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A Review and Dissection of the 9 Bernard Samson Novels Written By Len Deighton

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A Review and Dissection of the 9 Bernard Samson Novels Written By Len Deighton
This is a wonderful series of books which I''ve read several times, I just recently re-read the whole series again with a critical eye . . .
Spoiler Alert: I suspect regular readers may skip this and also it contains information about the plot of all the books.
I thought a critique worthwhile as it's such a wonderful series of books and also to look at a few issues which have cropped up on previous articles which may be worth your time.

Berlin Game ~ Mexico Set ~ London Match

The first trilogy in the Bernie Samson series and in my opinion the best 3 books. The series characters are superbly crafted and an absolute delight. The action is subdued and sensible, you really do get the impression that it's pretty accurate. One particular joy for me is, I know it sounds strange, the office politics not only do they offer a human side to the books but once again give you a sense of reality and the realisation that hugely important national decisions are often taken with nothing more than one's career in mind.
Berlin Game, Mexico Set, London Match
are also, technically speaking, the best written, the plotting is solid and the books knit together nicely. All the series characters retain their traits, there are some wonderful one line quips, in short 3 books in the Spy Fiction genre which are as good as any written in their own way.

Spy Hook ~ Spy Line ~ Spy Sinker

The second Bernard Samson trilogy and here's were things start to come unstuck a little. I should point out that this is a critique and I love the books and Len Deighton's other work so it's not really meant as criticism.

When I started reading the books again a question that came up on the two threads above was about Fiona Samson and her defection - was the triple agent reveal something that Deighton decided on after writing the first 3 books. I was inclined to lean towards that as I feel much written in the second trilogy was not part of the author's original plan.

There is one line which gives lie to this theory, after her defection when Fiona meets Bernie at the Werner Volkmann handover and Bernie accuses her of betraying her family she says "You don't understand but one day you will" [Citation: London Match page 388]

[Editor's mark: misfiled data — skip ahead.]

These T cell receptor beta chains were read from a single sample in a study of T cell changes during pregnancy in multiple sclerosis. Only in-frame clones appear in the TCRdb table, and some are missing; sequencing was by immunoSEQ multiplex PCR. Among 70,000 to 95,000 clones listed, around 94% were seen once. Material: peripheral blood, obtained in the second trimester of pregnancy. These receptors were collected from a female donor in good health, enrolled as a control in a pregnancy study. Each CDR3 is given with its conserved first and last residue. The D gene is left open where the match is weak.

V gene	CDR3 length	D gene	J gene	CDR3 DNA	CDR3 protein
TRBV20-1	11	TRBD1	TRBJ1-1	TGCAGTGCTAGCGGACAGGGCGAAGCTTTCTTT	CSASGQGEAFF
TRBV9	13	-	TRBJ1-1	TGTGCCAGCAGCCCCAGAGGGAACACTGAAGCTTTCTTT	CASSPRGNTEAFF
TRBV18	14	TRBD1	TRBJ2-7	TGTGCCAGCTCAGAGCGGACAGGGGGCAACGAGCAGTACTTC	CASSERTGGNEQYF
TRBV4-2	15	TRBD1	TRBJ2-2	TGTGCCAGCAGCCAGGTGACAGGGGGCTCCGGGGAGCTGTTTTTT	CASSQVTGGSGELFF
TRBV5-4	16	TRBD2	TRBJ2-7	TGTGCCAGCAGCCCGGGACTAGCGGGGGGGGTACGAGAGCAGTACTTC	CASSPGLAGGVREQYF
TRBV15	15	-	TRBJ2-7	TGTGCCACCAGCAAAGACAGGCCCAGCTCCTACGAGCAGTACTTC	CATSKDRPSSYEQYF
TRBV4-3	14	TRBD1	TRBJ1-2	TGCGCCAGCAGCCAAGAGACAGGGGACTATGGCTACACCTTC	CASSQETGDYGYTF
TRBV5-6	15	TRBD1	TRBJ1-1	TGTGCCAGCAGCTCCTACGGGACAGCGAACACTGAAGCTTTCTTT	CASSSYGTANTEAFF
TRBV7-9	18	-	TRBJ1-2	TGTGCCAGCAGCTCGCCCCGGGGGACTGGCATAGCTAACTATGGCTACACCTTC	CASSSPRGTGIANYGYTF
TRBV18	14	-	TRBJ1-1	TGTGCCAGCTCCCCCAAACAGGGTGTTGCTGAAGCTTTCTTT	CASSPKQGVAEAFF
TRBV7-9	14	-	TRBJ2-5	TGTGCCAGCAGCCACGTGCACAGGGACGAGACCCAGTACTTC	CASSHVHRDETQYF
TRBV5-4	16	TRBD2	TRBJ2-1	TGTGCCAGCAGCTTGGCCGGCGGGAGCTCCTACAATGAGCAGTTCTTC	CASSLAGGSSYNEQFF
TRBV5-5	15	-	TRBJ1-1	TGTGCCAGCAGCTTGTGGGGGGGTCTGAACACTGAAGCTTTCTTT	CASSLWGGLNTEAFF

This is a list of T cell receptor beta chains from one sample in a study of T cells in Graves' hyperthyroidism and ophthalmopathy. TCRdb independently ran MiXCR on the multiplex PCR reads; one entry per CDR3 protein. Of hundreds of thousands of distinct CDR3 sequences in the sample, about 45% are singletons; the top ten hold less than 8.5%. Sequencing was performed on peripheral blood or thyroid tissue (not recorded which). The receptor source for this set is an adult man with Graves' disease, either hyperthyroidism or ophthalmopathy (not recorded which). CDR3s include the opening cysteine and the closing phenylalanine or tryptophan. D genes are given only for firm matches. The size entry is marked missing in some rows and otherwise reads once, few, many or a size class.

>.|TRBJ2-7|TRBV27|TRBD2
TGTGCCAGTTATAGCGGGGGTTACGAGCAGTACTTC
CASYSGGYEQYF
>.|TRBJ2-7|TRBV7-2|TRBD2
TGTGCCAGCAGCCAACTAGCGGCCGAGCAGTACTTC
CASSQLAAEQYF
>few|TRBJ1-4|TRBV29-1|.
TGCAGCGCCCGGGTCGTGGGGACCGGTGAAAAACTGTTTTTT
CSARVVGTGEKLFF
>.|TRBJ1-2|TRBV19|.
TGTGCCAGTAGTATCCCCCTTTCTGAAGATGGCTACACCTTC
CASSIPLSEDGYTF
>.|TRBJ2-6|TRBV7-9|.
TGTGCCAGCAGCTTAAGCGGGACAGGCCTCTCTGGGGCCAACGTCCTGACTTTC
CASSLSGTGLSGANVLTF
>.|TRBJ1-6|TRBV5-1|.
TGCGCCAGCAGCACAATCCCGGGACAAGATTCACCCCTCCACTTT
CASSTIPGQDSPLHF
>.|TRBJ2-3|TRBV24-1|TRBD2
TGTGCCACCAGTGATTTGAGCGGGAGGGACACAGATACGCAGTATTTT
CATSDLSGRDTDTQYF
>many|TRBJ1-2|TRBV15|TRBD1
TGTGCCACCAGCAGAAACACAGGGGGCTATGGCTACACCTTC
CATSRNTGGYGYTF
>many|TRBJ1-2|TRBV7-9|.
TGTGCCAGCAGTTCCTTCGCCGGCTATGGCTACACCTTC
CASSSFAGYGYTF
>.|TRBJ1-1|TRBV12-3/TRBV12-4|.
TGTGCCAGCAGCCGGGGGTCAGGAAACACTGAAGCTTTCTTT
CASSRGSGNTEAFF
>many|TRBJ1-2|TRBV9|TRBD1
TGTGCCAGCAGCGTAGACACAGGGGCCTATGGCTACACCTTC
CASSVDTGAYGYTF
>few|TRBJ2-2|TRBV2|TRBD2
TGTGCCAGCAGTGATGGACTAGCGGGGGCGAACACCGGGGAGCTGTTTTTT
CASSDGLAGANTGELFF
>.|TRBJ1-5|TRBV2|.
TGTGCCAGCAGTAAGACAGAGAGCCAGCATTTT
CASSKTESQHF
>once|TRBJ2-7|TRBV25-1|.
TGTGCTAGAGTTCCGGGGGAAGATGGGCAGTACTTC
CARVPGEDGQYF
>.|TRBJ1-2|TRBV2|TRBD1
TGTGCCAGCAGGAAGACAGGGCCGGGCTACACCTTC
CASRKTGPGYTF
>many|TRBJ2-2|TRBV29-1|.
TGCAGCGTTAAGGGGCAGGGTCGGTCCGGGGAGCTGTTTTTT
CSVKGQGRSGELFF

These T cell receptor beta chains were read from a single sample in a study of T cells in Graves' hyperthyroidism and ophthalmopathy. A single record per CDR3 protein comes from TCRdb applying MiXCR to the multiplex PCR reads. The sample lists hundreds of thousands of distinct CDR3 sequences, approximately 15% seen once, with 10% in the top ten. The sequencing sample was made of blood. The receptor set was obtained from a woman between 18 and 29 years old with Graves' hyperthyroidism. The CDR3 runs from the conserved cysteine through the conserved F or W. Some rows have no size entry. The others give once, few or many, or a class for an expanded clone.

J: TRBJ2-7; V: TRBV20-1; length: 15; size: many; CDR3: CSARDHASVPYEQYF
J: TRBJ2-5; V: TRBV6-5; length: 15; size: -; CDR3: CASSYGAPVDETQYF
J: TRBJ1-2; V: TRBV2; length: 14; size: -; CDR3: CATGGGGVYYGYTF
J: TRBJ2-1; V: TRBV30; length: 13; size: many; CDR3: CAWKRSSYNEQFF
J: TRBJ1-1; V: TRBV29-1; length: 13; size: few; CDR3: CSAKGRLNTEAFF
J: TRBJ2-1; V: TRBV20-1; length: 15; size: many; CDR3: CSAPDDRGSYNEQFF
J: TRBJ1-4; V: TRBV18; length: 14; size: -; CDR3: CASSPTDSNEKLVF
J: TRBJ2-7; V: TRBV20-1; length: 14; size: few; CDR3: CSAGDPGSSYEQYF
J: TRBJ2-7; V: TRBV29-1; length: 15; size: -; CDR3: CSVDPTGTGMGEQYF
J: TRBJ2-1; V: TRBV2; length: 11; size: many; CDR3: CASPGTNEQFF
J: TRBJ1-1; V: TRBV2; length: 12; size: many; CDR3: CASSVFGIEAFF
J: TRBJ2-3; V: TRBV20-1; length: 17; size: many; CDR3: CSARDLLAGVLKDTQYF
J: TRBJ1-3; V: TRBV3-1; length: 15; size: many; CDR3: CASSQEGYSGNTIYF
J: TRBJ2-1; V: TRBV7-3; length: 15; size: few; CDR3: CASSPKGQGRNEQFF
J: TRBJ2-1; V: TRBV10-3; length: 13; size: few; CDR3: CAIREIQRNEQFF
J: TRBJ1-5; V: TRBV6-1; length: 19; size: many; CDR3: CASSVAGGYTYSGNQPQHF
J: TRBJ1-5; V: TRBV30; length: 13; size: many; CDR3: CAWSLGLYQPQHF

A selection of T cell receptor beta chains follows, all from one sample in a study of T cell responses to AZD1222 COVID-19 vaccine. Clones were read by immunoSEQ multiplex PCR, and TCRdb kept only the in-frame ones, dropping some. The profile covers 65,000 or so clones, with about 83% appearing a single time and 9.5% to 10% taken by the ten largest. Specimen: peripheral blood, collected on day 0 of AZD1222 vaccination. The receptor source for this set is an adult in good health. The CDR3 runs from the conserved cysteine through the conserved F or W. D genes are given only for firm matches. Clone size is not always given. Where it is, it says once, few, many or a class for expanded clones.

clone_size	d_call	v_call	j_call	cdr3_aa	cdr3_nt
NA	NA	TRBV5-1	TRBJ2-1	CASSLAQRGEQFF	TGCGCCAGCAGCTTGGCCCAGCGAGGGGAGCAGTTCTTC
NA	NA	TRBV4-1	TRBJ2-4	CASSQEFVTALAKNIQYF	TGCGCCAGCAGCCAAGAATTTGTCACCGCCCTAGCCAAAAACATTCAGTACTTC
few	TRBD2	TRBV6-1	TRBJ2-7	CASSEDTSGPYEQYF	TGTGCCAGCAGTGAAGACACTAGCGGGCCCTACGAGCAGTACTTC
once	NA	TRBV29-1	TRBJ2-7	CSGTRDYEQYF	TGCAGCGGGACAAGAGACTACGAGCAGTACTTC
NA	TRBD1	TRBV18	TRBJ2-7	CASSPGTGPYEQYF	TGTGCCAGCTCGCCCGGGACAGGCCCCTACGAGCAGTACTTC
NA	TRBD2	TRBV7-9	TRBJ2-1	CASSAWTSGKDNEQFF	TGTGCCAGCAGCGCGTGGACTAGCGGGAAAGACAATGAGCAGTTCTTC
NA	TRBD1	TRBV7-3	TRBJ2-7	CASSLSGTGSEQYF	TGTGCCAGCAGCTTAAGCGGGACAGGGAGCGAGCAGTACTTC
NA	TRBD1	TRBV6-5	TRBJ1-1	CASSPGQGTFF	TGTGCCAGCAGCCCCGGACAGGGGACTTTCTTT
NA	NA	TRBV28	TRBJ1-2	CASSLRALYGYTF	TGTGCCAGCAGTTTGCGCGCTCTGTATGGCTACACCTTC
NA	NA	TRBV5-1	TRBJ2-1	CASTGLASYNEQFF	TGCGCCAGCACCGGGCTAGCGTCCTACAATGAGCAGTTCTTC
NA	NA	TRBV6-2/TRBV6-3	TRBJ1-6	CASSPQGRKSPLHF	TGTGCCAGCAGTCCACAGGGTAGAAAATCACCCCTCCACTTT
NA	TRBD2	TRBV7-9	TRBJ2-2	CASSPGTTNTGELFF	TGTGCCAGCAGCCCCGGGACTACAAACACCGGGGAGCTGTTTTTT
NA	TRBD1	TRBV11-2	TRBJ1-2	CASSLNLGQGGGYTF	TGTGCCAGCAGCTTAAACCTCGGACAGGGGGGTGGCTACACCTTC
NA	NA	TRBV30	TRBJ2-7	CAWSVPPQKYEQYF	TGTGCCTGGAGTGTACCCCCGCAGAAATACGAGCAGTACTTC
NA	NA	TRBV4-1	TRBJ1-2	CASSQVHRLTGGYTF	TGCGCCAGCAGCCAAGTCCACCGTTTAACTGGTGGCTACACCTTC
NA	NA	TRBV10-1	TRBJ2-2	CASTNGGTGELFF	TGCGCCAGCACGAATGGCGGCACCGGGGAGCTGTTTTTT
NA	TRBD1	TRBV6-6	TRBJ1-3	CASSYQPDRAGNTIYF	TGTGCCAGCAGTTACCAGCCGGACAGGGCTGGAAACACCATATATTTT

I think that's enough to say Deighton planned the triple reveal.

We do have to look at a negative aspect here and that is the mistakes in Hook, Line and Sinker looking at them as a whole the idea of telling the back story as it supposedly happened rather than as we initially know it seen through the eyes and thoughts of Bernie Samson is a fantastic idea and as an idea it really works.

The problem is, I think, many of the twists and turns were never originally intended and were shoe-horned in just to make the story seem more complex in origin.
Proof of this can be found in the elaborate tale of how somebody impersonated Fiona Samson at the airport in the back of the car when she me Bernie after her defection - this was an actress and a very elaborate plot. However on page 282 of London Match when Tessa Kosinsky has a surprise meeting with Fiona in Holland at a relatives birthday ''do'' Tessa tells Bernie that Fiona told her she'd met Bernie at Heathrow so clearly the idea of the double was a new idea and falls apart with this information from the earlier book.

I wonder whether Deighton''s heart was in the second trilogy quite as much as it was in the first. There are quite a few sloppy errors really (including a lot of typesetting ones too) things like when Erich Stinnes (wonderful character) sticks the knife into Brett he's described as smoking yet in the earlier book Deighton frequently remarks on the fact the Stinnes has stopped smoking during his debrief and indeed at the handover Stinnes lights a cigar and says not having a smoke was the hardest part!

Faith ~ Hope Charity

Faith, Hope and Charity are the final three books in the Bernie Samson series and I'd say they fair a little better than Hook, Line and Sinker. They're well written and very insightful, the way Deighton deals with all the psychological issues and personal turmoil created by Fiona's defection and then reappearance, Bernie's relationship with Gloria Kent and his continuing, and beautifully scripted, fencing match with Dicky Cruyer is masterfully done and shows once again these books are not run-of-the-mill Spy Thrillers.

I did spot a couple of glitches though. Rudolph Kleindorf, aka Der Grosser Kleiner, dies by heroin overdose, officially an accident but presumably murder, [citation: Spy Line page 175] however he then seems to come back to life and opens a new club in Berlin [citation: Charity page 36]

There's also an issue with Bernie''s fathers Webley pistol which he uses to shoot Erich Stinnes and Fiona's lover at Fiona's exfiltration. The pistol then turns up in a ditch with Thurkettle's body and there are references to it possibly being used in a plot to frame Samson yet we're told earlier that Bernie still has the gun in a suitcase [citation: Hope page 142]

In Conclusion
This is a wonderful set of books, if you like Spy Fiction and haven't read them then you're missing a real trick. They're beautifully salted throughout with a wonderful supporting cast, Silas Gaunt, Brett Rensselaer, George Kosinsky, Gloria Kent, Werner Volkmann and Dicky Cruyer I've read them al several times and get more from them every time

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